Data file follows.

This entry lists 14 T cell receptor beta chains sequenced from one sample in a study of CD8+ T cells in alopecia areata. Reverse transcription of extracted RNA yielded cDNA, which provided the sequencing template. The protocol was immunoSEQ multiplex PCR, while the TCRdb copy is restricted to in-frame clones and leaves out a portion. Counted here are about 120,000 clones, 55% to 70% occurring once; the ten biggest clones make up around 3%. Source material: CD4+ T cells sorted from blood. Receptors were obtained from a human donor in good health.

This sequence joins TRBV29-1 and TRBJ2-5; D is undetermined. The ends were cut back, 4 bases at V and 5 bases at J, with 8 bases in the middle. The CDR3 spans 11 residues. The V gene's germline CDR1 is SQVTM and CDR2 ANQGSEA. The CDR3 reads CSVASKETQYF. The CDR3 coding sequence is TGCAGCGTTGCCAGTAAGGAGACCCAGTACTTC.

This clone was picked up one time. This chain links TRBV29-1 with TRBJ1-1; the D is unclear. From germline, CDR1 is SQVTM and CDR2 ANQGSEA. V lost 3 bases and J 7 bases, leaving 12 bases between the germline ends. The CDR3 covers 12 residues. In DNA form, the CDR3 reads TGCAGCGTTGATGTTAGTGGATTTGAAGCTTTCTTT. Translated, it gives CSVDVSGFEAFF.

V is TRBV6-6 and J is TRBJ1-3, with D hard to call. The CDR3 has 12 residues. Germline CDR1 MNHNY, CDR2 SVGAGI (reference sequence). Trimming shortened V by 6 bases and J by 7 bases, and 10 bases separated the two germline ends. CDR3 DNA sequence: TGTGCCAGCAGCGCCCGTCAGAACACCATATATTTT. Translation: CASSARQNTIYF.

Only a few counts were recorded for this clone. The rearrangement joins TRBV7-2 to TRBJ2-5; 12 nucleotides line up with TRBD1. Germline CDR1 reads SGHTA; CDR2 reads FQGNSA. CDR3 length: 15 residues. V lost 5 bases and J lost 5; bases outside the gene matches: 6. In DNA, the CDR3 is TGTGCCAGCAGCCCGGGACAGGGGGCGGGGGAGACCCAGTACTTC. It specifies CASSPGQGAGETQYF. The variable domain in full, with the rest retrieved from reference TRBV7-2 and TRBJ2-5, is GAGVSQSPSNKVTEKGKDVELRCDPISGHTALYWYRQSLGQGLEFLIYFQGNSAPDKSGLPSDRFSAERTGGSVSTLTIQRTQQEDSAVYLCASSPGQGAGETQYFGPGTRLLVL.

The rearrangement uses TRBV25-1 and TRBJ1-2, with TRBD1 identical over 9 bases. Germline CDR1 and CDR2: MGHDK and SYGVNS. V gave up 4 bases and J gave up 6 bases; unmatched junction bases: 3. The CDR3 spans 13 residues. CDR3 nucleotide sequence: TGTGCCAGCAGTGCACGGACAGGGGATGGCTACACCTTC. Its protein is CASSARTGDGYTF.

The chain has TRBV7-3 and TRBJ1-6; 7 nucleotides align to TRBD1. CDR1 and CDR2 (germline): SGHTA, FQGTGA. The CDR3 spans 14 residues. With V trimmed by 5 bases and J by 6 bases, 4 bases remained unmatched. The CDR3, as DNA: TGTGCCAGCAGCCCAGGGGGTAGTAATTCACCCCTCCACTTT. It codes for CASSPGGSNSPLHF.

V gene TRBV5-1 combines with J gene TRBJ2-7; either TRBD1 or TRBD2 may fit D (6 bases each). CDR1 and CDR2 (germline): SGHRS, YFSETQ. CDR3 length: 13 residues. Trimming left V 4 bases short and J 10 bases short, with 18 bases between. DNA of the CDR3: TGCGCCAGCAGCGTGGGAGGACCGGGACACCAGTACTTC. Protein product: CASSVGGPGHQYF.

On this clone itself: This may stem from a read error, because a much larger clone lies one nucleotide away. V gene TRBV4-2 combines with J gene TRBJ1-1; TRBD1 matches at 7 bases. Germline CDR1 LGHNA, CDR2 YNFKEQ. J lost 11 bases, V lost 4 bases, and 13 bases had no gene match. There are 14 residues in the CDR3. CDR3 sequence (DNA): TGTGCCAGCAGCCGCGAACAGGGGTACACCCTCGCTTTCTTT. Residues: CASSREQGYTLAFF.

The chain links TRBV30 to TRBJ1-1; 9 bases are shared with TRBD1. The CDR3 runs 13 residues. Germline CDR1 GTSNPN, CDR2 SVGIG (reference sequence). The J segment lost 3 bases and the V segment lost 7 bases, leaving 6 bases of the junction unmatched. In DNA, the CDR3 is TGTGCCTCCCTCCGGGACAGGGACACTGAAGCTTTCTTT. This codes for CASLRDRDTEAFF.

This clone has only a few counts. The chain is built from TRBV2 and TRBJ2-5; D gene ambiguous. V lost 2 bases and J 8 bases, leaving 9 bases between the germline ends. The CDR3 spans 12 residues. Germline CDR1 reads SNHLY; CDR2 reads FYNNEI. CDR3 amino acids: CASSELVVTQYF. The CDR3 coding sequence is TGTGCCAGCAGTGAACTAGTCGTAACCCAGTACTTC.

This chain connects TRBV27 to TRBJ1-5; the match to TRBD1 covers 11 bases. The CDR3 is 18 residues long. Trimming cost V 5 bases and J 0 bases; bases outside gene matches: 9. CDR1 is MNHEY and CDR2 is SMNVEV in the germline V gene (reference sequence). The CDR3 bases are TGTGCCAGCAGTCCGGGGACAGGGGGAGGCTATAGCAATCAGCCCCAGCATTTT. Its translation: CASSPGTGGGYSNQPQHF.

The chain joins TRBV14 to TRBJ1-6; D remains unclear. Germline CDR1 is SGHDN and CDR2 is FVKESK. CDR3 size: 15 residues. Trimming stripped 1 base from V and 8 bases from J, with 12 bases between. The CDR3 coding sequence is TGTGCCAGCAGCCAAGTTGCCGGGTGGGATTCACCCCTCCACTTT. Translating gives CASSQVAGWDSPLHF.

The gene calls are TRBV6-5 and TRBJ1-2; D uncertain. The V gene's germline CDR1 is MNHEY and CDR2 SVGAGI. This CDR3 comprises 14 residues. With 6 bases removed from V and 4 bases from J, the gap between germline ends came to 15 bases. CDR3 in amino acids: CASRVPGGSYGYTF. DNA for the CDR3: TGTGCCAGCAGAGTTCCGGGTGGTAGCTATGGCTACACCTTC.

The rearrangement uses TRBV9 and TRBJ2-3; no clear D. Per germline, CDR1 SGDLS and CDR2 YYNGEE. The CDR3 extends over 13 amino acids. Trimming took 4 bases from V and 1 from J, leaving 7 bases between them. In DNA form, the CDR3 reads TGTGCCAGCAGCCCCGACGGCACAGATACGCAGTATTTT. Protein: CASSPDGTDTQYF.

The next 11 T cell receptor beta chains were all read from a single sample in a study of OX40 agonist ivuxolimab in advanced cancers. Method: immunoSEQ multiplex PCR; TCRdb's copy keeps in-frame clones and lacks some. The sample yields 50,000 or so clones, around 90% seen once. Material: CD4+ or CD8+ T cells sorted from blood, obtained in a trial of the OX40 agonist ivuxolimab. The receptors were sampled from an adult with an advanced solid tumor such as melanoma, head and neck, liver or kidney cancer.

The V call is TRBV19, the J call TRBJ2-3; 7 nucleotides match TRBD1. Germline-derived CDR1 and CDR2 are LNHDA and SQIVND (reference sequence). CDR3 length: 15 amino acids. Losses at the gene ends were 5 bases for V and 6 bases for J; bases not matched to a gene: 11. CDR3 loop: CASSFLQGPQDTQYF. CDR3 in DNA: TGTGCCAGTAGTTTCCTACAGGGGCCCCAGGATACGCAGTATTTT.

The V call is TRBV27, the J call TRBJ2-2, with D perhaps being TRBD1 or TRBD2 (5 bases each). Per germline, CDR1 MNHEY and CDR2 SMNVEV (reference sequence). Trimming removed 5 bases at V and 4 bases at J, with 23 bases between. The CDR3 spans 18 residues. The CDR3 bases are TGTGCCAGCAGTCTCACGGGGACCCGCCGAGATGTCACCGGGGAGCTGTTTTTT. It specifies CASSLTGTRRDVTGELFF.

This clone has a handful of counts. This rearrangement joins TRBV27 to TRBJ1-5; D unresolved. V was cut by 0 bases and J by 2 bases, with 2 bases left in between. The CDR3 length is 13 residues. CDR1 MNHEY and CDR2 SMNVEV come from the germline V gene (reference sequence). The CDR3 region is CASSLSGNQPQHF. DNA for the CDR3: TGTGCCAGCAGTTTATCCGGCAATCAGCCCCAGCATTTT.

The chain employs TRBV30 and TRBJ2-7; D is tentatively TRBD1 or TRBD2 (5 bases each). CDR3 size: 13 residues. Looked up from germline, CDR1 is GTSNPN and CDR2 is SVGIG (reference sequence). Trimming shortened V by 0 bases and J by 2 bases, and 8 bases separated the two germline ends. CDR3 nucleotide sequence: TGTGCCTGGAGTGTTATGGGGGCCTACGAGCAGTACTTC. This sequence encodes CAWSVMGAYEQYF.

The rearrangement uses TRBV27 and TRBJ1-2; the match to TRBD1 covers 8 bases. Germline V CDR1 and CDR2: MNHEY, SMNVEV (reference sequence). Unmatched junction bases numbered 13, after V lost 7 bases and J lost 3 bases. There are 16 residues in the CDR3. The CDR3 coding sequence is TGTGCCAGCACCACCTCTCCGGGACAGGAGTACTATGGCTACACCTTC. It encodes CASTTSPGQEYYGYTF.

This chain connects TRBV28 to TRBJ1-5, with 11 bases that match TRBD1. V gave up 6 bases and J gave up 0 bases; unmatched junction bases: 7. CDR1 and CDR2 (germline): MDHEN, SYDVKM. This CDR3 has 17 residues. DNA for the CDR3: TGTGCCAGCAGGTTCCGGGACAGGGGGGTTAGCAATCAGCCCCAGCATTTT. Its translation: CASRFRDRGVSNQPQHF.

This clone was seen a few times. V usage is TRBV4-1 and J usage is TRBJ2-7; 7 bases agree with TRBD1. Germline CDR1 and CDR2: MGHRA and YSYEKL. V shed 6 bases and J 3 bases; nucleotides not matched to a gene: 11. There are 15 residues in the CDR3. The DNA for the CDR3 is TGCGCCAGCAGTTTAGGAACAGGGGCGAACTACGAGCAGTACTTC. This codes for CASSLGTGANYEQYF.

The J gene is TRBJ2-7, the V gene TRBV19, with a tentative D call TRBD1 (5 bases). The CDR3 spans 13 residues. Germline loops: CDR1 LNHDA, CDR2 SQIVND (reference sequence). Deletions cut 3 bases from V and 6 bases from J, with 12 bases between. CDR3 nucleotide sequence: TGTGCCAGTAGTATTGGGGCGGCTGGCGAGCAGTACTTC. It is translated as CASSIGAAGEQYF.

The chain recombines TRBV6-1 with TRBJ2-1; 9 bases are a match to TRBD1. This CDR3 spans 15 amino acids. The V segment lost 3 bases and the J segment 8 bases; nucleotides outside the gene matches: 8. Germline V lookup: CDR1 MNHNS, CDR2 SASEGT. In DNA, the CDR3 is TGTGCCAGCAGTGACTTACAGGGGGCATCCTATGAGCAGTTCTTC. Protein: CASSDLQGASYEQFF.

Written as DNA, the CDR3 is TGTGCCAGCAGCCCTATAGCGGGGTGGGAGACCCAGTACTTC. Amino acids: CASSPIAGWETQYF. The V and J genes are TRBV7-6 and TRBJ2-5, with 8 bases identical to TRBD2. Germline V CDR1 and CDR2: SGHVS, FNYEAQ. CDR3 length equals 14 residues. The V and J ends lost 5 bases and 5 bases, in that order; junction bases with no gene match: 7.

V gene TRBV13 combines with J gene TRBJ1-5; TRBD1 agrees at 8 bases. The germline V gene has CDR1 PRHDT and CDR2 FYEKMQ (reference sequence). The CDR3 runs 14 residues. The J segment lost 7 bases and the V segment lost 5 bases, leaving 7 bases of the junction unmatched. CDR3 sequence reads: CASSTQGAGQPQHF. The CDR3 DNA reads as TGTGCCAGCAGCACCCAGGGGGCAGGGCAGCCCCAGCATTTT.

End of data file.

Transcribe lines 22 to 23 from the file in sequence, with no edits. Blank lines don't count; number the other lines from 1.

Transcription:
This chain connects TRBV28 to TRBJ1-5, with 11 bases that match TRBD1. V gave up 6 bases and J gave up 0 bases; unmatched junction bases: 7. CDR1 and CDR2 (germline): MDHEN, SYDVKM. This CDR3 has 17 residues. DNA for the CDR3: TGTGCCAGCAGGTTCCGGGACAGGGGGGTTAGCAATCAGCCCCAGCATTTT. Its translation: CASRFRDRGVSNQPQHF.

This clone was seen a few times. V usage is TRBV4-1 and J usage is TRBJ2-7; 7 bases agree with TRBD1. Germline CDR1 and CDR2: MGHRA and YSYEKL. V shed 6 bases and J 3 bases; nucleotides not matched to a gene: 11. There are 15 residues in the CDR3. The DNA for the CDR3 is TGCGCCAGCAGTTTAGGAACAGGGGCGAACTACGAGCAGTACTTC. This codes for CASSLGTGANYEQYF.